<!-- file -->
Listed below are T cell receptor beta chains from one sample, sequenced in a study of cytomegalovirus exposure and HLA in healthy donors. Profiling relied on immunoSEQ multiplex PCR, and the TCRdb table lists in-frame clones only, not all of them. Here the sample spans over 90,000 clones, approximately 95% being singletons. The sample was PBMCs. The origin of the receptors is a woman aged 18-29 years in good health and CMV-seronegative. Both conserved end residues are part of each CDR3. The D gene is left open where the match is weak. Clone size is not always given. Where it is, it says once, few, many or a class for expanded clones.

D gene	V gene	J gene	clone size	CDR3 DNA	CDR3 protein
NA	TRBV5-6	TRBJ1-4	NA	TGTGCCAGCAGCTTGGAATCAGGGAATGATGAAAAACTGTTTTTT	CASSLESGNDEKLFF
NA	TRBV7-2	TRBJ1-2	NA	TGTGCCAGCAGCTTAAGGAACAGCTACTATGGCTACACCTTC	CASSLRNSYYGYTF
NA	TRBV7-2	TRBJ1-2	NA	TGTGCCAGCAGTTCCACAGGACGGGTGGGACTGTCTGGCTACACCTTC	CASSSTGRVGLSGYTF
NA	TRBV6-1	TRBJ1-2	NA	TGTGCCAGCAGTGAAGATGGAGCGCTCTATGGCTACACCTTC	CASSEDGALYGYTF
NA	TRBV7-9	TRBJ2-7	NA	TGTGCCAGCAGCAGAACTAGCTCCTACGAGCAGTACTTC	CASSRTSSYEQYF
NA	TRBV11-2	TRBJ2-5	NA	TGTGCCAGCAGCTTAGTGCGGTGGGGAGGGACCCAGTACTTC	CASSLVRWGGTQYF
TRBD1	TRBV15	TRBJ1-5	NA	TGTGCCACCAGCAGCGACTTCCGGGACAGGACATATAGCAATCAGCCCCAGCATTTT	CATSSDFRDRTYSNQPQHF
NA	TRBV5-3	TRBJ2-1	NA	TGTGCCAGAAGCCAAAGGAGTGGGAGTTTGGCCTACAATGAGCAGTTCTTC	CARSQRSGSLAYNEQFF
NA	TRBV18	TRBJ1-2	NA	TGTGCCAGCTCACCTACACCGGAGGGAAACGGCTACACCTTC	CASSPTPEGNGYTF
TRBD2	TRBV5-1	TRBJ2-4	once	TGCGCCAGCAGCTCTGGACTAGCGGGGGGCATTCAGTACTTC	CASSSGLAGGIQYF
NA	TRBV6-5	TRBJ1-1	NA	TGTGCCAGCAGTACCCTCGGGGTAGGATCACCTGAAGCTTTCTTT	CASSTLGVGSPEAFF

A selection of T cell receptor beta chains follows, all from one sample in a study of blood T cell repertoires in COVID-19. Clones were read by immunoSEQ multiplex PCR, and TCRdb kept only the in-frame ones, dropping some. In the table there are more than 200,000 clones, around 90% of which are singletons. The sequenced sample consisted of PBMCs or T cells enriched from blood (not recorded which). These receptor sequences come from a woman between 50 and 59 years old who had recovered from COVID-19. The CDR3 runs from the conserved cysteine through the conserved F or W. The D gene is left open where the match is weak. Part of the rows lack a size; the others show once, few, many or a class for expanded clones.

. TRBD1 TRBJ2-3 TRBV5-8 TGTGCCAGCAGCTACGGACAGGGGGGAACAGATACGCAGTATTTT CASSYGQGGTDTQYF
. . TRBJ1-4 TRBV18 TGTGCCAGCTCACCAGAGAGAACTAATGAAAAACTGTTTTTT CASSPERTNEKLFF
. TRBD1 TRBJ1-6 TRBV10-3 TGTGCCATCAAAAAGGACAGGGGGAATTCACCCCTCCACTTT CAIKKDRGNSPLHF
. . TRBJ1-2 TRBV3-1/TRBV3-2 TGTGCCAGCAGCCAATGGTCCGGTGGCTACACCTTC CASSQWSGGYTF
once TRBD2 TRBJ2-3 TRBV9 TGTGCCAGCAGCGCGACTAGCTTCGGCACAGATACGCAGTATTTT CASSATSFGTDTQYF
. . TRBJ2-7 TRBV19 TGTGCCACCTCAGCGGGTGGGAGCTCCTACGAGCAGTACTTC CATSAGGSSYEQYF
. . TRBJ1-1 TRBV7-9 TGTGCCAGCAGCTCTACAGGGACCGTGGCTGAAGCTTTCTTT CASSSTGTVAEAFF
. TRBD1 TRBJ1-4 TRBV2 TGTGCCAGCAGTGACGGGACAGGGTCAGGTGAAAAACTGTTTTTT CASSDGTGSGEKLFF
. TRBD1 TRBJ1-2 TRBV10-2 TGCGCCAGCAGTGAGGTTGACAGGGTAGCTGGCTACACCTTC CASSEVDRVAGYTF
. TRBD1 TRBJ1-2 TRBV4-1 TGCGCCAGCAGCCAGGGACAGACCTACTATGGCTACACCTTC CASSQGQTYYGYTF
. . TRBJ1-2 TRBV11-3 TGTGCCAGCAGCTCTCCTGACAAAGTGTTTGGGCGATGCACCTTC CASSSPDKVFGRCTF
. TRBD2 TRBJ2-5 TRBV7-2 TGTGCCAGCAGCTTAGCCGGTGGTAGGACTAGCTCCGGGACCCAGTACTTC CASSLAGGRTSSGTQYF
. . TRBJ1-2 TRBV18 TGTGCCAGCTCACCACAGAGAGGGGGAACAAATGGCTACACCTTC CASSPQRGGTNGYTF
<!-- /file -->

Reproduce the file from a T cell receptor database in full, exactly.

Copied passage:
Listed below are T cell receptor beta chains from one sample, sequenced in a study of cytomegalovirus exposure and HLA in healthy donors. Profiling relied on immunoSEQ multiplex PCR, and the TCRdb table lists in-frame clones only, not all of them. Here the sample spans over 90,000 clones, approximately 95% being singletons. The sample was PBMCs. The origin of the receptors is a woman aged 18-29 years in good health and CMV-seronegative. Both conserved end residues are part of each CDR3. The D gene is left open where the match is weak. Clone size is not always given. Where it is, it says once, few, many or a class for expanded clones.

D gene	V gene	J gene	clone size	CDR3 DNA	CDR3 protein
NA	TRBV5-6	TRBJ1-4	NA	TGTGCCAGCAGCTTGGAATCAGGGAATGATGAAAAACTGTTTTTT	CASSLESGNDEKLFF
NA	TRBV7-2	TRBJ1-2	NA	TGTGCCAGCAGCTTAAGGAACAGCTACTATGGCTACACCTTC	CASSLRNSYYGYTF
NA	TRBV7-2	TRBJ1-2	NA	TGTGCCAGCAGTTCCACAGGACGGGTGGGACTGTCTGGCTACACCTTC	CASSSTGRVGLSGYTF
NA	TRBV6-1	TRBJ1-2	NA	TGTGCCAGCAGTGAAGATGGAGCGCTCTATGGCTACACCTTC	CASSEDGALYGYTF
NA	TRBV7-9	TRBJ2-7	NA	TGTGCCAGCAGCAGAACTAGCTCCTACGAGCAGTACTTC	CASSRTSSYEQYF
NA	TRBV11-2	TRBJ2-5	NA	TGTGCCAGCAGCTTAGTGCGGTGGGGAGGGACCCAGTACTTC	CASSLVRWGGTQYF
TRBD1	TRBV15	TRBJ1-5	NA	TGTGCCACCAGCAGCGACTTCCGGGACAGGACATATAGCAATCAGCCCCAGCATTTT	CATSSDFRDRTYSNQPQHF
NA	TRBV5-3	TRBJ2-1	NA	TGTGCCAGAAGCCAAAGGAGTGGGAGTTTGGCCTACAATGAGCAGTTCTTC	CARSQRSGSLAYNEQFF
NA	TRBV18	TRBJ1-2	NA	TGTGCCAGCTCACCTACACCGGAGGGAAACGGCTACACCTTC	CASSPTPEGNGYTF
TRBD2	TRBV5-1	TRBJ2-4	once	TGCGCCAGCAGCTCTGGACTAGCGGGGGGCATTCAGTACTTC	CASSSGLAGGIQYF
NA	TRBV6-5	TRBJ1-1	NA	TGTGCCAGCAGTACCCTCGGGGTAGGATCACCTGAAGCTTTCTTT	CASSTLGVGSPEAFF

A selection of T cell receptor beta chains follows, all from one sample in a study of blood T cell repertoires in COVID-19. Clones were read by immunoSEQ multiplex PCR, and TCRdb kept only the in-frame ones, dropping some. In the table there are more than 200,000 clones, around 90% of which are singletons. The sequenced sample consisted of PBMCs or T cells enriched from blood (not recorded which). These receptor sequences come from a woman between 50 and 59 years old who had recovered from COVID-19. The CDR3 runs from the conserved cysteine through the conserved F or W. The D gene is left open where the match is weak. Part of the rows lack a size; the others show once, few, many or a class for expanded clones.

. TRBD1 TRBJ2-3 TRBV5-8 TGTGCCAGCAGCTACGGACAGGGGGGAACAGATACGCAGTATTTT CASSYGQGGTDTQYF
. . TRBJ1-4 TRBV18 TGTGCCAGCTCACCAGAGAGAACTAATGAAAAACTGTTTTTT CASSPERTNEKLFF
. TRBD1 TRBJ1-6 TRBV10-3 TGTGCCATCAAAAAGGACAGGGGGAATTCACCCCTCCACTTT CAIKKDRGNSPLHF
. . TRBJ1-2 TRBV3-1/TRBV3-2 TGTGCCAGCAGCCAATGGTCCGGTGGCTACACCTTC CASSQWSGGYTF
once TRBD2 TRBJ2-3 TRBV9 TGTGCCAGCAGCGCGACTAGCTTCGGCACAGATACGCAGTATTTT CASSATSFGTDTQYF
. . TRBJ2-7 TRBV19 TGTGCCACCTCAGCGGGTGGGAGCTCCTACGAGCAGTACTTC CATSAGGSSYEQYF
. . TRBJ1-1 TRBV7-9 TGTGCCAGCAGCTCTACAGGGACCGTGGCTGAAGCTTTCTTT CASSSTGTVAEAFF
. TRBD1 TRBJ1-4 TRBV2 TGTGCCAGCAGTGACGGGACAGGGTCAGGTGAAAAACTGTTTTTT CASSDGTGSGEKLFF
. TRBD1 TRBJ1-2 TRBV10-2 TGCGCCAGCAGTGAGGTTGACAGGGTAGCTGGCTACACCTTC CASSEVDRVAGYTF
. TRBD1 TRBJ1-2 TRBV4-1 TGCGCCAGCAGCCAGGGACAGACCTACTATGGCTACACCTTC CASSQGQTYYGYTF
. . TRBJ1-2 TRBV11-3 TGTGCCAGCAGCTCTCCTGACAAAGTGTTTGGGCGATGCACCTTC CASSSPDKVFGRCTF
. TRBD2 TRBJ2-5 TRBV7-2 TGTGCCAGCAGCTTAGCCGGTGGTAGGACTAGCTCCGGGACCCAGTACTTC CASSLAGGRTSSGTQYF
. . TRBJ1-2 TRBV18 TGTGCCAGCTCACCACAGAGAGGGGGAACAAATGGCTACACCTTC CASSPQRGGTNGYTF